Turkey made its Resident-Based Population Registration System available for the general population in February 2018. Citizens can now check their family lines as far back as the records go. Despite some loss of records, many people can track their ancestors up to the late 18th century. The moment the service was made available on Turkey's e-devlet (e-government) platform, millions of Turks flocked to the website, causing it to crash.
The online service also made an interesting revelation. Millions of Turks learned that their grandparents were originally from some of Turkey's neighboring countries. Almost 10 million people were estimated to be originally from Greece, Bulgaria and other Balkan states. Grandparents of another 10 million citizens came from the Caucasus while a further 10 million's ancestors could be traced back to Syria, Iraq and Africa.
This is not surprising as the Republic of Turkey was preceded by the Ottoman Empire, which saw the establishment of 64 nation states on its territory once it collapsed.
Moreover, the existing homeland of the Turks, Anatolia, has been a hub for migrating masses, a sanctuary for refugees, and an open arena for cultural interaction throughout history.
Anatolia as a shelter for refugees
One of the most striking examples of Turkey, then the Ottoman Empire, being a home to refugees was in the 15th century. Some 500,000 Sephardic Jews, escaping from the brutality of the Spanish Inquisitional Court, found shelter under the wings of the Ottoman Empire. Ottoman-era Anatolia also saw some colossal waves of migration. Between 1860 and 1922, more than 1 million Tatars from Crimea migrated to Turkey intermittently. In just two decades, between 1859 and 1879, 2 million Circassian and Chechen migrated from the Caucasus.
During the Russo-Turkish War in 1877-78, more than 1.5 million people from the Balkans sought refuge in Turkey. During the 1912-13 Balkan Wars an additional 640,000 refugees arrived. Many of those coming from the Balkans were the grandchildren of those have who migrated to Europe centuries ago.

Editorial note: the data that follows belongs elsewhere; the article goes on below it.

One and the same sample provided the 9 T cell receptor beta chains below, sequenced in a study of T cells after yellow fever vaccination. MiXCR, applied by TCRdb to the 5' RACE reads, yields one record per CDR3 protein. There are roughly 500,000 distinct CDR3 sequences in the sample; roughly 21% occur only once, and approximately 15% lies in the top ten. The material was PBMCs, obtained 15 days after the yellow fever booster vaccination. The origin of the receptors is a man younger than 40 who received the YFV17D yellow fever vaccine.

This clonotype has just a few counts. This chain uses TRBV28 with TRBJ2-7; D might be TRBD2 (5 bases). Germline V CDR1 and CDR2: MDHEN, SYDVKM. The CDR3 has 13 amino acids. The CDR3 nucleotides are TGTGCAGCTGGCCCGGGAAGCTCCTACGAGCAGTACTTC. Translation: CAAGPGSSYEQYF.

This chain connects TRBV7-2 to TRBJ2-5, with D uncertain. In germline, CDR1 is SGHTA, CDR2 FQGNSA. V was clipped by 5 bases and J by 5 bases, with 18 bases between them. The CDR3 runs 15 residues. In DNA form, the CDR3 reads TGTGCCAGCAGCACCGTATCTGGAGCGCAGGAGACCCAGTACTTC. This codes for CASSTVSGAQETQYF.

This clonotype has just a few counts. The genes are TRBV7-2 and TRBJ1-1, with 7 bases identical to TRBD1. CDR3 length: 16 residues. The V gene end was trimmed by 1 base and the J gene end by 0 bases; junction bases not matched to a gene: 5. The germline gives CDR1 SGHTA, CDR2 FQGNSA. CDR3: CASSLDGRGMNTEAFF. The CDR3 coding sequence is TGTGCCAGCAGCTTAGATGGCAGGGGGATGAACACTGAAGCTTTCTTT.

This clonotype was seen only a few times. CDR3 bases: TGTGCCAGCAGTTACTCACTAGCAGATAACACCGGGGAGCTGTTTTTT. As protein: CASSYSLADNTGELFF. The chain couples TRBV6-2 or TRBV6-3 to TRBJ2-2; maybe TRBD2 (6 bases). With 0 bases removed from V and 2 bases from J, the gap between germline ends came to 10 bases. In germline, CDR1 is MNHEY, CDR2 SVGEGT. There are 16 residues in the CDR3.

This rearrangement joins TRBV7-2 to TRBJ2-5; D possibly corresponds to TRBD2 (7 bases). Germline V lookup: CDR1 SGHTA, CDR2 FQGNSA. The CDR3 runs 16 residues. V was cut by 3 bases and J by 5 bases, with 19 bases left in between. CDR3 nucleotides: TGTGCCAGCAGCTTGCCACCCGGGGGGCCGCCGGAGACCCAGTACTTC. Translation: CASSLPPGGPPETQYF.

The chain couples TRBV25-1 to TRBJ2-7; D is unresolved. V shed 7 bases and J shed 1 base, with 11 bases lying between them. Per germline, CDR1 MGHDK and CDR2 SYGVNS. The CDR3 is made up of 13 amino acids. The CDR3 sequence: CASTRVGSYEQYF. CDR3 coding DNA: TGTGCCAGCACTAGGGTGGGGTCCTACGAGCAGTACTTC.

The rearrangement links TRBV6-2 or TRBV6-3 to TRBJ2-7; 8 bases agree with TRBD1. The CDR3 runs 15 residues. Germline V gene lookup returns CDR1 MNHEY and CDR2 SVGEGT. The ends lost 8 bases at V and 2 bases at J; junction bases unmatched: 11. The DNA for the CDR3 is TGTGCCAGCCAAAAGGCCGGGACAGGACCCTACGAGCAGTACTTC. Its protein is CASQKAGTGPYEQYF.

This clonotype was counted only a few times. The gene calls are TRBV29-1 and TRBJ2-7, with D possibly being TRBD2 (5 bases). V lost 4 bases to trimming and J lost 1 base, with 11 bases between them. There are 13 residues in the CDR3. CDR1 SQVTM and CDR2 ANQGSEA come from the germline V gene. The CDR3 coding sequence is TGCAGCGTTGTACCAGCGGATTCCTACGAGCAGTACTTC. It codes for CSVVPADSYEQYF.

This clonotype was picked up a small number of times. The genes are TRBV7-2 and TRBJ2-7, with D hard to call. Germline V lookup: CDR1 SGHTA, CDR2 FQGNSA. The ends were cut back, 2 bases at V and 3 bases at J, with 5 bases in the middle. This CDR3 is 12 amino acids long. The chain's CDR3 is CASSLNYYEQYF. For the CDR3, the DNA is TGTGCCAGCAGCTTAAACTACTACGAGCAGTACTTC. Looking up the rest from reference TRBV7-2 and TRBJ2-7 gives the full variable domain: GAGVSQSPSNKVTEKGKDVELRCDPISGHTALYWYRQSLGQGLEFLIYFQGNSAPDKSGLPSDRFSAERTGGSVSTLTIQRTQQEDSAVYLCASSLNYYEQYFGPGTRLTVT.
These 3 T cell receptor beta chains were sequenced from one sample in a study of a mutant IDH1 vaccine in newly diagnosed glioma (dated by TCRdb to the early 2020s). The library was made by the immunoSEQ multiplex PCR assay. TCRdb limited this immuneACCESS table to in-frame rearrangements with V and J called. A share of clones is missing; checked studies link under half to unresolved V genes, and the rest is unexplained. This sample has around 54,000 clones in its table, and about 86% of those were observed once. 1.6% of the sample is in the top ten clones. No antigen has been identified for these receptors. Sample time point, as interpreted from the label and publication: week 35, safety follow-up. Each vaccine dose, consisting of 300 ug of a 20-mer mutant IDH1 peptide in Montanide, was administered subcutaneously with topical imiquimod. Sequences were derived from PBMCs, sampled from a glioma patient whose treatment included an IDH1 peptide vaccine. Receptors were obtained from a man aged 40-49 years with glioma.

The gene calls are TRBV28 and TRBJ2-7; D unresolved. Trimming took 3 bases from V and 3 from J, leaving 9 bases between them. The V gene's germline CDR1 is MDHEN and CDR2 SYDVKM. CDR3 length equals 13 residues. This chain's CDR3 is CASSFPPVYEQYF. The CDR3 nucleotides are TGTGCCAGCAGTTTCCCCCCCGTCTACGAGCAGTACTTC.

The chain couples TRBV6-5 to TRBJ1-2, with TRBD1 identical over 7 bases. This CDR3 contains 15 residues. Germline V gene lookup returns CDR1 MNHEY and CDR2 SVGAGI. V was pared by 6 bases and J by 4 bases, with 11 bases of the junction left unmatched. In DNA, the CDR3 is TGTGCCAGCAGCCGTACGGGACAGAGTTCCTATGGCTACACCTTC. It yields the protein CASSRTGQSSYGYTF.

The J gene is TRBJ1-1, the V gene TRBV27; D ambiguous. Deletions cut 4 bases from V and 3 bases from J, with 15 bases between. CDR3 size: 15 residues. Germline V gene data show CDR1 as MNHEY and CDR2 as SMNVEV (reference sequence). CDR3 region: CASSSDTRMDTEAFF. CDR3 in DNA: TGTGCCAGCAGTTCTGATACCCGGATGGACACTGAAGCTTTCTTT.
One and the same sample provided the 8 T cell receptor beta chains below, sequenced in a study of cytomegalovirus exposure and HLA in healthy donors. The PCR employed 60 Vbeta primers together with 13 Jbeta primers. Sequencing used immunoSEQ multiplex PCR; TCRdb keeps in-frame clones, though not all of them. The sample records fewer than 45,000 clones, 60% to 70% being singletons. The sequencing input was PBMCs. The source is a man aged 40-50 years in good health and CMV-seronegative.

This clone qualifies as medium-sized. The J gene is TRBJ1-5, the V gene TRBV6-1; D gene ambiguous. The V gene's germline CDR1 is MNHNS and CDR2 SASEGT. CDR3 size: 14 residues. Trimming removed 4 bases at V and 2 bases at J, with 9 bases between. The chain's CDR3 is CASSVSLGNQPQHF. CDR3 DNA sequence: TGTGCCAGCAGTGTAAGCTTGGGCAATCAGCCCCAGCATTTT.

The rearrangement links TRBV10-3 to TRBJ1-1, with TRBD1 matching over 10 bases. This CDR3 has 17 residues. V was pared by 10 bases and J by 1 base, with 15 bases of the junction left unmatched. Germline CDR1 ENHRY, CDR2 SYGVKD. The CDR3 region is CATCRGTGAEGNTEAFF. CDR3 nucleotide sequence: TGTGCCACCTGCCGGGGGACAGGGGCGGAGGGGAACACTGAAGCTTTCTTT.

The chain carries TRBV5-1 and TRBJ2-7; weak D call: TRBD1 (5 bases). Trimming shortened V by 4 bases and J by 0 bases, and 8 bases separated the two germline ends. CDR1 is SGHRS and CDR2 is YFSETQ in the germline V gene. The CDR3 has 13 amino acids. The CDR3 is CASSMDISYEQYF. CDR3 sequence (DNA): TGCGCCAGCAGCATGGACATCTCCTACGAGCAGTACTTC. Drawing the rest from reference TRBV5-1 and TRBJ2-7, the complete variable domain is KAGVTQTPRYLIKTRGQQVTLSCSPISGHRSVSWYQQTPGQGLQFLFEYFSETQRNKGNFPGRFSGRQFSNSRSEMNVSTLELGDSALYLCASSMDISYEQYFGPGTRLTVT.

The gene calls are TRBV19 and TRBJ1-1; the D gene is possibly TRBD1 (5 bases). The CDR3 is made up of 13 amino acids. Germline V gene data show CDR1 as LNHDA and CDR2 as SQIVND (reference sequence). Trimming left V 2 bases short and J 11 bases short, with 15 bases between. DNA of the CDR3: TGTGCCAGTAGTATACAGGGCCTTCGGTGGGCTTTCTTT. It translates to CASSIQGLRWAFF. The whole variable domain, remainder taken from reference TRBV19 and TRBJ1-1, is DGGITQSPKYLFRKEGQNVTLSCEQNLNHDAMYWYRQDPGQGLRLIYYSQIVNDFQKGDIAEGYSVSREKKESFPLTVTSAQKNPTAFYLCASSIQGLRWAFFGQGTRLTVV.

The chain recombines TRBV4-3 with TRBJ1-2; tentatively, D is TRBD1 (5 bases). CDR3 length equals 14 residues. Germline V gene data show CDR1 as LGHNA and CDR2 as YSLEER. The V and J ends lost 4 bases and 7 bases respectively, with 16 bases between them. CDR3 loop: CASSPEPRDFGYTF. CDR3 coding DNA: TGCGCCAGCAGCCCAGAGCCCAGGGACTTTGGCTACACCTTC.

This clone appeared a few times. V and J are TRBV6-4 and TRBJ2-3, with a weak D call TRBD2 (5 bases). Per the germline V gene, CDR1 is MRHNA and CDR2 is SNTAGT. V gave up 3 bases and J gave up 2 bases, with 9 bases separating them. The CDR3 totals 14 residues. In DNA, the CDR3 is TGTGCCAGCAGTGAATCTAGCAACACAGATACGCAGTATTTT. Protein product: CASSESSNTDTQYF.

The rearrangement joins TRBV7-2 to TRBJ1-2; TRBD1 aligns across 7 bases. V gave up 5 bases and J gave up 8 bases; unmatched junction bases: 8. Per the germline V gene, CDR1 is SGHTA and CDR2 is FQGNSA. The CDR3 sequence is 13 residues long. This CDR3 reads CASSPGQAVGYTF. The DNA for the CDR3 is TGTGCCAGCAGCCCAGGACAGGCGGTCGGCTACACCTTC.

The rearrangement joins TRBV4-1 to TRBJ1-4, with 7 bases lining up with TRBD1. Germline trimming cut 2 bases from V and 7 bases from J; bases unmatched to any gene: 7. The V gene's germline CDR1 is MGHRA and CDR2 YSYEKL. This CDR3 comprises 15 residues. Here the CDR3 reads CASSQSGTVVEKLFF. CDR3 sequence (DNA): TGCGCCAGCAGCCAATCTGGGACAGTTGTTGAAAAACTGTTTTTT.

This trend continued from 1920 onwards in the Republican era as well. With the 1923 Treaty of Lausanne and a population exchange between Greece and Turkey the same year, 2 million people emigrated from one side to the other. In the 1950s another 350,000 people reached Turkey's shores from Yugoslavia and Macedonia. Between 1953 and 1975 some 300,000 emigrated from Bulgaria to Turkey. By the 1970s the number of Bulgarian migrants topped 1.6 million. In 1988, more than 500,000 Iraqi Kurds fled Saddam Hussain's oppressive regime and sought refuge in Turkey.
The most generous humanitarian aid country
Turkey continues to carry on its historical mission of being a refuge for people displaced by conflict, violence and persecution. According to the United Nations High Commissioner for Refugees (UNHCR), Turkey hosted the largest number of refugees in the world in 2016 – for three consecutive years. Turkey is currently hosting more than 3 million registered Syrian refugees alongside 300,000 others of different nationalities, registered with the UNHCR. Turkey has maintained an open door policy since the Syrian civil war broke out in 2012.
According to the Turkish Prime Ministry, as of the end of 2017, Turkey has spent $30 billion for the refugees in the country, most of it directly being made from the national budget – in other words, paid for by the Turkish taxpayers. Today, in terms of a national income-to-aid ratio, Turkey is the most generous humanitarian country in the world. Besides refugees, Turkey's economic and social prosperity also serves as an attraction center for people all around the world. According to the country's immigration authorities, around 1 million foreigners live, work, or study in Turkey. The country, however, is facing some real challenges to manage the flow of migrants towards its borders. The country immediately requires a Ministry of Immigration for building a grand plan to manage, absorb and effectively coordinate waves of migration.
In contrast to the general wisdom, migrants are not threats to the society. In fact, they can be opportunities – if managed wisely. Integrating newcomers to the society and establishing a sustainable infrastructure for migration management is a serious challenge for Turkey. To infuse innovation and qualified labor to its emerging economy being an attraction hub for the bright minds of the region is also a necessity for Turkey. Despite the fact the country is still taking baby-steps on all these issues, the Turkish society and the state have the sufficient material and emotional tools – stemming from historical experiences – to be successful.
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